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Naughright v. Weiss

United States District Court, Second Circuit

May 3, 2013


John A. Testa, Esq., MIZZONE LAW FIRM, P.A., Yonkers, NY, Attorneys for Defendants Donna Karan Weiss and Urban Zen, LLC.

Laura E. Rodgers, Esq., GORDON & SILBER, P.C., New York, NY, Attorneys for Defendant Stephen M. Robbins.

Howard S. Richman, Esq., GOLDSMITH, RICHMAN & HARZ, New York, NY.


ROBERT W. SWEET, District Judge.

Defendants Donna Karen Weiss ("Karan") and Urban Zen, LLC ("Urban Zen") (collectively referred to as the "Karan Defendants") have moved (i) for partial final judgment as to the Karan Defendants, pursuant to Fed.R.Civ.P. 54(b) ("Rule 54(b)"); (ii) to amend the caption by deleting the Karen Defendants, pursuant to Fed.R.Civ.P. 15; and (iii) to enjoin the plaintiff, Jamie A. Naughright ("Naughright" or the "Plaintiff") from continuing this action or instituting any further action or actions against the Karan Defendants, pursuant to 28 U.S.C. § 1927, 28 U.S.C. § 1651(a). Based upon the conclusions set forth below, the motions to amend the caption and partial final judgment are granted and the motion for an injunction is denied.

Prior Proceedings

Naughright filed a complaint against the defendants on November 8, 2010. The complaint was dismissed on November 18, 2011. The amended complaint was filed on December 9, 2011, alleging injuries resulting from treatment Naughright received on November 8, 2009, at Karan's apartment.

In an opinion issued on March 7, 2012 (the "March 7 Opinion"), the negligent misrepresentation claim against the Karan Defendants was dismissed, the motion to dismiss the negligence claim against defendant Stephen M. Robbins ("Robbins") was denied, the fraud claim against Robbins was dismissed in part, and the motion to dismiss the medical malpractice battery and failure to obtain consent claims against Robbins were denied.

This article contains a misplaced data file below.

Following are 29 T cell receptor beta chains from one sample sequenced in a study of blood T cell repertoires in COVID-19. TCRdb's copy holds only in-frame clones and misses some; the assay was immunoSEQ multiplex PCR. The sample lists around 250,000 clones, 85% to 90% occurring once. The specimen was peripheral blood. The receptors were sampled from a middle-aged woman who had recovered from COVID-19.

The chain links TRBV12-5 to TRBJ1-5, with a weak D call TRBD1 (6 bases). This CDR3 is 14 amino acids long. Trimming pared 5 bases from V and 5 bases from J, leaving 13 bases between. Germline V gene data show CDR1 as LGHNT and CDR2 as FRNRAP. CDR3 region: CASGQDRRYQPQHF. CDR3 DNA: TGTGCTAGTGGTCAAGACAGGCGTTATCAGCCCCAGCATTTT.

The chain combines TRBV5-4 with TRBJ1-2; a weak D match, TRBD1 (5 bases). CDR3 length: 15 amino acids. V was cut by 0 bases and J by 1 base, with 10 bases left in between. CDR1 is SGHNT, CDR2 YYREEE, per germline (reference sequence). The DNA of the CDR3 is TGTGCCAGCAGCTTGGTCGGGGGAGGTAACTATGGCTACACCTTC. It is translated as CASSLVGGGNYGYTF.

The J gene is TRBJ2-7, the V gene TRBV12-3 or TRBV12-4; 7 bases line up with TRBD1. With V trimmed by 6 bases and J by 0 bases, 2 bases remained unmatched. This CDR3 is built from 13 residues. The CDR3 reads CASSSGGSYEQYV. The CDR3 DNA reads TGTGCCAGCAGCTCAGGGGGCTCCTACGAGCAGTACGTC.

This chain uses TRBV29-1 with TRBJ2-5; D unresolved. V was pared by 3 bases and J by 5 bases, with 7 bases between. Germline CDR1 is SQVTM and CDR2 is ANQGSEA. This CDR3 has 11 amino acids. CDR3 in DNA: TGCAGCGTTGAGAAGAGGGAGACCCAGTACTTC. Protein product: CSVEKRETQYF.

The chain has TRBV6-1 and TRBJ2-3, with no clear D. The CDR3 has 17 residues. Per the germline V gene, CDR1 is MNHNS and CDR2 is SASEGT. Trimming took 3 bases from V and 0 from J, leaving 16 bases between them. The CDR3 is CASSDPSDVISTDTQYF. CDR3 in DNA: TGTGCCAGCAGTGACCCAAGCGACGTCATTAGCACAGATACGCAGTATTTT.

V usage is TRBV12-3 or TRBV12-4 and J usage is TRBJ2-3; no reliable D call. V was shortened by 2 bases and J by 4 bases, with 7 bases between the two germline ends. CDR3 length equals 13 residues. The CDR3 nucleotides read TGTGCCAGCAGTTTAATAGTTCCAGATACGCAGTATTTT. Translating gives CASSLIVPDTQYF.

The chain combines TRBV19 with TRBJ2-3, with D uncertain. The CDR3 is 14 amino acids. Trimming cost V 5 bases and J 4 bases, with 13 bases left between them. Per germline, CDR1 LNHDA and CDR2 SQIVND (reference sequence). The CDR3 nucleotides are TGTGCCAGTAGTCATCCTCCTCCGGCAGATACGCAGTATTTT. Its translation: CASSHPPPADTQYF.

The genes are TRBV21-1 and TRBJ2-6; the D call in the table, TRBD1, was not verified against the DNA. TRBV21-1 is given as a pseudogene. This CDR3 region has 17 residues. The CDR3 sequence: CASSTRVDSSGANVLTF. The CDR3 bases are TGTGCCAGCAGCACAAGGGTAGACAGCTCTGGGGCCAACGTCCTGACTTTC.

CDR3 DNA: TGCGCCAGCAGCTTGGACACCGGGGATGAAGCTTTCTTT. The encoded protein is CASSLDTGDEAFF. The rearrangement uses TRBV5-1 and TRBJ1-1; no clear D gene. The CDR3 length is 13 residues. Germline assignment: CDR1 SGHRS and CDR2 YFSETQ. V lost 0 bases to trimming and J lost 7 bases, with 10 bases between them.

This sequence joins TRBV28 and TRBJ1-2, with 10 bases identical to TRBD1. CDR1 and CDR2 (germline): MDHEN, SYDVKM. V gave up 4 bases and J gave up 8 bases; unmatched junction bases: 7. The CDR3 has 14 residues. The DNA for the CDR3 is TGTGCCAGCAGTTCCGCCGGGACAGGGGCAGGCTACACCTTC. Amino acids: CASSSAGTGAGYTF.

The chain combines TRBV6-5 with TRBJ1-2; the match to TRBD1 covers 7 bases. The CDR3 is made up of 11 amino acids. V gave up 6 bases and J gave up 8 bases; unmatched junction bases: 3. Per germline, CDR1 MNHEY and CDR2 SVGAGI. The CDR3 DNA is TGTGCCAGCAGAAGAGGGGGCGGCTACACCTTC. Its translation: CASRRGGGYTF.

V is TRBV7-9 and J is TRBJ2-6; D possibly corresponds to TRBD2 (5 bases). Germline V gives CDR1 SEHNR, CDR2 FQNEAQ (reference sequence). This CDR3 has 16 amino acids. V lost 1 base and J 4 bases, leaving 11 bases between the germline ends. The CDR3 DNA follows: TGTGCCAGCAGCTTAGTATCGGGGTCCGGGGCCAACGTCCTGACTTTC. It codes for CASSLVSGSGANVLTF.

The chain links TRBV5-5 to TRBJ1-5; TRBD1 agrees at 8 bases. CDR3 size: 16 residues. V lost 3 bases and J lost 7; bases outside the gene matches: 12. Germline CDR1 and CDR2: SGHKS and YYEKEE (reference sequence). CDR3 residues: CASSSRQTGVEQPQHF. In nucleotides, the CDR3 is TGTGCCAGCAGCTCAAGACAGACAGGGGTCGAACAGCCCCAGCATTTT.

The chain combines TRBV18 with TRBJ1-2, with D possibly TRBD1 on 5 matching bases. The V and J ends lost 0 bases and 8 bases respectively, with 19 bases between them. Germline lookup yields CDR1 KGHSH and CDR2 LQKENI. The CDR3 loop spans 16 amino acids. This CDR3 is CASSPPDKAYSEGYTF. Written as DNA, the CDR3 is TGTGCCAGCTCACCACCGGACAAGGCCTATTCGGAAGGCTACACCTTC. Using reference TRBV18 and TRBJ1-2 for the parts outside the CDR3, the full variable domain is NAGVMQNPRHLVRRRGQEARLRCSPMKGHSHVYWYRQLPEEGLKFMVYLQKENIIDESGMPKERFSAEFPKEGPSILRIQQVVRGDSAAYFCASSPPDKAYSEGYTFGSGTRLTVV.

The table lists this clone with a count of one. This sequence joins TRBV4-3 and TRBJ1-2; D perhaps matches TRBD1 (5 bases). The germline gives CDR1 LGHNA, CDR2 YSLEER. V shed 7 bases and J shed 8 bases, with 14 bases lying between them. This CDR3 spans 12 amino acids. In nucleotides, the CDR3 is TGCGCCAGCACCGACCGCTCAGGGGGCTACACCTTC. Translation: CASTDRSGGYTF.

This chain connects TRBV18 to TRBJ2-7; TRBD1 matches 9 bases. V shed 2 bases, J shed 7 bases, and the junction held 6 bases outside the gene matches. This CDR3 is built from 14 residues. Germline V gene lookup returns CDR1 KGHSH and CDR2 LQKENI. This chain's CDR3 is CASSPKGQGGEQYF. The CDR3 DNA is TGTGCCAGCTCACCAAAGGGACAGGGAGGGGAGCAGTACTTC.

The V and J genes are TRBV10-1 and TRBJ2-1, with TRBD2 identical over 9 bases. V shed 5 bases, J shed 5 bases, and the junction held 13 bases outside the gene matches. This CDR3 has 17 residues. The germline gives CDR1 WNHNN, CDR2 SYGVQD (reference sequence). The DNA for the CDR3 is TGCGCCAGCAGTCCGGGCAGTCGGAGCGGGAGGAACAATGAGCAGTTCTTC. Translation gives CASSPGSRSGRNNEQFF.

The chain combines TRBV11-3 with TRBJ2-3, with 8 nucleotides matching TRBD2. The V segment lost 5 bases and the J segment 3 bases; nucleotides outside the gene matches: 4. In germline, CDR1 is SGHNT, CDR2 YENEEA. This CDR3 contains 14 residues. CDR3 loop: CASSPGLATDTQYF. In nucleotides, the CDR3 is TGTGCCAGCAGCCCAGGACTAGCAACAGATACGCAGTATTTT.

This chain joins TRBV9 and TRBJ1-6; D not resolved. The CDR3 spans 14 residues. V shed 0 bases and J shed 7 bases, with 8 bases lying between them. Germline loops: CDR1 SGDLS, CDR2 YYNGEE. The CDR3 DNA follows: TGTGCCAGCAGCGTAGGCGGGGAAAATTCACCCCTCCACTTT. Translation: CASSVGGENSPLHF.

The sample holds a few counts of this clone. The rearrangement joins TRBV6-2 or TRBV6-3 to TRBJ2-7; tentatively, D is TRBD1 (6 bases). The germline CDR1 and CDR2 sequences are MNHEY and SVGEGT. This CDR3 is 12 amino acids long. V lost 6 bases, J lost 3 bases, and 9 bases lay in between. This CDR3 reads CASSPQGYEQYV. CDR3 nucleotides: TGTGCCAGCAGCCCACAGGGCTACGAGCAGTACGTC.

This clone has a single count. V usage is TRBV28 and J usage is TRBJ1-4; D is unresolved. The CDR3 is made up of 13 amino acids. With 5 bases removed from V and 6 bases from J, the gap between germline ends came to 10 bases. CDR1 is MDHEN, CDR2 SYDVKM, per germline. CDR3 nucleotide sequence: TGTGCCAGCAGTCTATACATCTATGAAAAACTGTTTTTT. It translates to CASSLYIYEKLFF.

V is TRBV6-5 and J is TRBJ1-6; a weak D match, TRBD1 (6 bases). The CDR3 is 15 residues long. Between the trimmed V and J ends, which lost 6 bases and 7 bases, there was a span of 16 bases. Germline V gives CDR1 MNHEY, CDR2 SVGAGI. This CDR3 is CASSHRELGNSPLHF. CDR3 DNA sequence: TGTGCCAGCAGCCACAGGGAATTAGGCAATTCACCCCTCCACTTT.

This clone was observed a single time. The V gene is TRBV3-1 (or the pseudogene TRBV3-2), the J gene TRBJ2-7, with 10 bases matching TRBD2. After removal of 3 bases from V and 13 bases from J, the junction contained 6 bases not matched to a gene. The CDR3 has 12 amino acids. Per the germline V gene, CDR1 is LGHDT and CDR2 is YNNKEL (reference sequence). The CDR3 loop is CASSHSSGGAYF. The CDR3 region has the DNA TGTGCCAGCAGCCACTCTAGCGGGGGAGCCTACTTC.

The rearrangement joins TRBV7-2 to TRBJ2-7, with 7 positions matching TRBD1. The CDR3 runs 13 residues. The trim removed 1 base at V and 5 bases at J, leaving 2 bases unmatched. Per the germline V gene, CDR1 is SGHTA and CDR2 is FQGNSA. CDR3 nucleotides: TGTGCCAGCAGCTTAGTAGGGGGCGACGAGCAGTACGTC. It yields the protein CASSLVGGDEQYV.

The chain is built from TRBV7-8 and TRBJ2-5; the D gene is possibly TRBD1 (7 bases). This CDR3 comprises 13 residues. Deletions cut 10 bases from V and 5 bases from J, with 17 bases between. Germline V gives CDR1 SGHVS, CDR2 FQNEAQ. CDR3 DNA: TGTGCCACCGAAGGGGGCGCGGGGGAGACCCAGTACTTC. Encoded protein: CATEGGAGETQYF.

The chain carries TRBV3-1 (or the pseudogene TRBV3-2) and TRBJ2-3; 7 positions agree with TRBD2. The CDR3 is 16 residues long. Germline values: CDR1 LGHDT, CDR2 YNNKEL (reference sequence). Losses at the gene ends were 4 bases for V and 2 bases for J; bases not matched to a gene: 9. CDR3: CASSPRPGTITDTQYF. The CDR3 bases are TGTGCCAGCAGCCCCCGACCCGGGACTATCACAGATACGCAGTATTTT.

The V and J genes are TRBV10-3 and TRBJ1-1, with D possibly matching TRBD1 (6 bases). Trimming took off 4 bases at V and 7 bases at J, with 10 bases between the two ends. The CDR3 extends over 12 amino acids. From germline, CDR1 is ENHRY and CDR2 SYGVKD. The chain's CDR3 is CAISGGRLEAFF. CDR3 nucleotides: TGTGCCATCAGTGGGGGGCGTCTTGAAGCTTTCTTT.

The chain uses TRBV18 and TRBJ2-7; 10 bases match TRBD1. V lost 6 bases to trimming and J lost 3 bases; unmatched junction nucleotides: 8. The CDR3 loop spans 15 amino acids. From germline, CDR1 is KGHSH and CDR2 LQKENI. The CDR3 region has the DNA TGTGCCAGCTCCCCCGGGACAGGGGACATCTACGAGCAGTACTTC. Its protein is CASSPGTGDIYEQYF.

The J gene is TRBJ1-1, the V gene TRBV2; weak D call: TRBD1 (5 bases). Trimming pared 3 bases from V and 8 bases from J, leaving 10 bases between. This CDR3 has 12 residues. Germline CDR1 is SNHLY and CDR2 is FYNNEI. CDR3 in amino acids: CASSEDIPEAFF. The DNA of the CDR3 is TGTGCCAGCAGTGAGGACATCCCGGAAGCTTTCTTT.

The instant motion was heard and marked fully submitted on December 12, 2012.

The Applicable Rule 54(b) Standard

In an action involving multiple claims or multiple parties, an order that finally disposes of fewer than all claims against all parties is generally not entered as a "final judgment." Rule 54(b). However, Rule 54(b) permits the court to expressly direct the entry of final judgment as to individually dismissed claims or parties when: (1) there has been a "final decision" on at least one claim or the rights and liabilities of at least one party; and (2) the district court makes an express determination that there is "no just reason for delay" and expressly directs the clerk to enter judgment. Id .; see also, e.g., Correspondent Servs. Corp. v. J.V.W. Inv. Ltd., 232 F.R.D. 173 (S.D.N.Y. 2005). The determination of whether "there is no just reason for delay" is committed to the sound discretion of the district court, with the guiding principle of promoting the efficiency interests of both the district and appellate courts, as well as the balance of equities as to the parties. Id. at 175-76. The interests of justice and judicial economy are best served by entry of partial final judgment when: (1) the claims upon which final judgment is being entered are separable and extricable from any remaining claims; (2) the potential for duplicative work could be avoided if the dismissed claim was reversed in time to be tried with the remaining claims; and/or (3) there exists some danger of hardship or injustice through delay which would be alleviated by immediate appeal. Advanced Magnetics, Inc. v. Bayfront Partners, Inc. , 106 F.3d 11 (2d Cir. 1997); Correspondent Servs., 232 F.R.D. at 175 (citations omitted).

No Just Reason To Delay The Judgment Has Been Established

Naughright has not opposed the 54(b) motion of the Karan Defendants. The claims against the Karan Defendants are separable from the claims against Robbins. Although the Karan Defendants were involved in the circumstances giving rise to Naughright's claims against Robbins, no basis for delaying the entry of a partial judgment dismissing claims against the Karan Defendants has been established.

A dismissal with prejudice pursuant to Rule 12(b) (6) is a final decision and judgment on the merits. See, e.g., Lipin v. Nat'l Union Fire Ins. Co. of Pittsburgh, PA , 202 F.Supp.2d 126, 136 (S.D.N.Y. 2002). Courts in this District have granted certification and entry of final judgment as to a particular defendant in the wake of a dismissal on Rule 12(b) (6) grounds. See, e.g., In re Refco, Inc. Sec. Litig. , 609 F.Supp.2d 304 (S.D.N.Y. 2009) (holding there was no just reason for delay, and directing the Clerk, pursuant to ...

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